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Replenishing Humic Acids in Agricultural Soils
Open AccessReview

Commercial Humates in Agriculture: Real Substance or Smoke and Mirrors?

by Graham Lyons 1 and Yusuf Genc 1,2,*
1
School of Agriculture, Food and Wine, University of Adelaide, Waite Campus, Glen Osmond, SA 5064, Australia
2
South Australian Research and Development Institute, Plant Genomics Centre, Waite Campus, Glen Osmond, SA 5064, Australia
*
Author to whom correspondence should be addressed.
Academic Editor: Mike McLaughlin
Agronomy 2016, 6(4), 50; https://doi.org/10.3390/agronomy6040050
Received: 27 September 2016 / Revised: 24 October 2016 / Accepted: 26 October 2016 / Published: 28 October 2016
(This article belongs to the Special Issue Use of Commercial Humates in Agriculture)
Soil humic substances (HS) are known to be beneficial for soils and plants, and most published studies of HS and humates, usually conducted under controlled conditions, show benefits. However, the value of commercial humate application in the field is less certain. This review attempts to answer the question: How effective are commercial humates in the field? Commercial humates, especially K humate, are used widely in agriculture today as “soil conditioners”. A wide range of benefits is claimed, including growth of beneficial soil microbes; deactivation of toxic metals; improvements in soil structure including water retention capacity, enhanced nutrient and micronutrient uptake and photosynthesis; resistance to abiotic stress, including salinity; and increased growth, yield and product quality. Despite this, there is a surprising lack of solid evidence for their on-farm effectiveness and findings are often inconsistent. The industry relies largely on anecdotal case studies to promote humates, which are often applied at unrealistically low levels. It is recommended that products should be well characterised, physically and chemically, and that careful field studies be conducted on foliar humate application and pelletised humates at realistic rates, targeted to the seedling rhizosphere, for a variety of crops in a range of soils, including low C sandy and saline soils. View Full-Text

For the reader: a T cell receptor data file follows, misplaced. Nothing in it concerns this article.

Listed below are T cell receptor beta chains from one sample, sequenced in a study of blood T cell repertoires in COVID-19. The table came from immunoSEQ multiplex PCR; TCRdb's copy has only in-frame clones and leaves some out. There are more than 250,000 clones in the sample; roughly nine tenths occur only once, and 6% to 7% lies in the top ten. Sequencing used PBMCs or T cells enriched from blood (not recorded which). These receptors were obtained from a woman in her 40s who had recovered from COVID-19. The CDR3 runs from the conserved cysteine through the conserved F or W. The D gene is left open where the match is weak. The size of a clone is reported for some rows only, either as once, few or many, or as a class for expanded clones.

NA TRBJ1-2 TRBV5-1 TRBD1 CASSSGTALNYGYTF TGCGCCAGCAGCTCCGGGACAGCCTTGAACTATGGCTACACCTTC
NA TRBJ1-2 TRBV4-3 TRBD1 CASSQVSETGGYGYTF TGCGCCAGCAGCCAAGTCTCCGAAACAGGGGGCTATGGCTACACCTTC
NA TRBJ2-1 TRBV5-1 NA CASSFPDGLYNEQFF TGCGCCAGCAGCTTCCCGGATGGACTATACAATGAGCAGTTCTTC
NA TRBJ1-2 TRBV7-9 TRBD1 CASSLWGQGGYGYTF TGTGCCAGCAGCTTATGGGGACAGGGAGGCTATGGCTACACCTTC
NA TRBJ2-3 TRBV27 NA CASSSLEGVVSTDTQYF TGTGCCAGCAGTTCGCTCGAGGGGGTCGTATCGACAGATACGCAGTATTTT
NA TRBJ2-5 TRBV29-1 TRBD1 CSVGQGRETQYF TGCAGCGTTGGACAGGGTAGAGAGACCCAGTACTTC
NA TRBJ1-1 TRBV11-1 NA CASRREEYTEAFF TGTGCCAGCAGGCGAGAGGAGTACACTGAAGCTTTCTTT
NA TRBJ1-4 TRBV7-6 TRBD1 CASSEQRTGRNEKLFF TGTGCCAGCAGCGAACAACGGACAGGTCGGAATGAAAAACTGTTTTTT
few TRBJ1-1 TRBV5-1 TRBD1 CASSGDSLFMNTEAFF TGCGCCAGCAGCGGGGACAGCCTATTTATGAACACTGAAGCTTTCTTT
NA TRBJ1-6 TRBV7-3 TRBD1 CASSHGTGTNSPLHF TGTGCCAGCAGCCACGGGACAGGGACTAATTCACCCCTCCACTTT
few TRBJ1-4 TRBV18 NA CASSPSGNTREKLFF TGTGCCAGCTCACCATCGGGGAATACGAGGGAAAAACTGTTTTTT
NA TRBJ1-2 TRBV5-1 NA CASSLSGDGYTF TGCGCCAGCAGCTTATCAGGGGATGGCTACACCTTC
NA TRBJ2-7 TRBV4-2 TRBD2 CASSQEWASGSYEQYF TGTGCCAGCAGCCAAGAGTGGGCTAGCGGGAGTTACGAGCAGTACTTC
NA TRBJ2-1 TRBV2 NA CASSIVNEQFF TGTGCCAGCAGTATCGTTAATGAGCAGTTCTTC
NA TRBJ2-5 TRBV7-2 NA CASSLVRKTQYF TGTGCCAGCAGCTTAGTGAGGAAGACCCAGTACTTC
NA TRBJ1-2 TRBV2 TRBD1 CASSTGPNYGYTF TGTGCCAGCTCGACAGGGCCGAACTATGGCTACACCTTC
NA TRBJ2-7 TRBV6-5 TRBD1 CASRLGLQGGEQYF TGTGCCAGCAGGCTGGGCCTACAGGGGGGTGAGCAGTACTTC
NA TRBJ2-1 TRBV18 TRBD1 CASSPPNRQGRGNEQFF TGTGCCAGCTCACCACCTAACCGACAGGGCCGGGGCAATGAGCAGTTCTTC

Keywords: commercial humates; potassium humate; humic substances; abiotic stress; plant growth; yield; lignite; agriculture commercial humates; potassium humate; humic substances; abiotic stress; plant growth; yield; lignite; agriculture
MDPI and ACS Style

Lyons, G.; Genc, Y. Commercial Humates in Agriculture: Real Substance or Smoke and Mirrors? Agronomy 2016, 6, 50.

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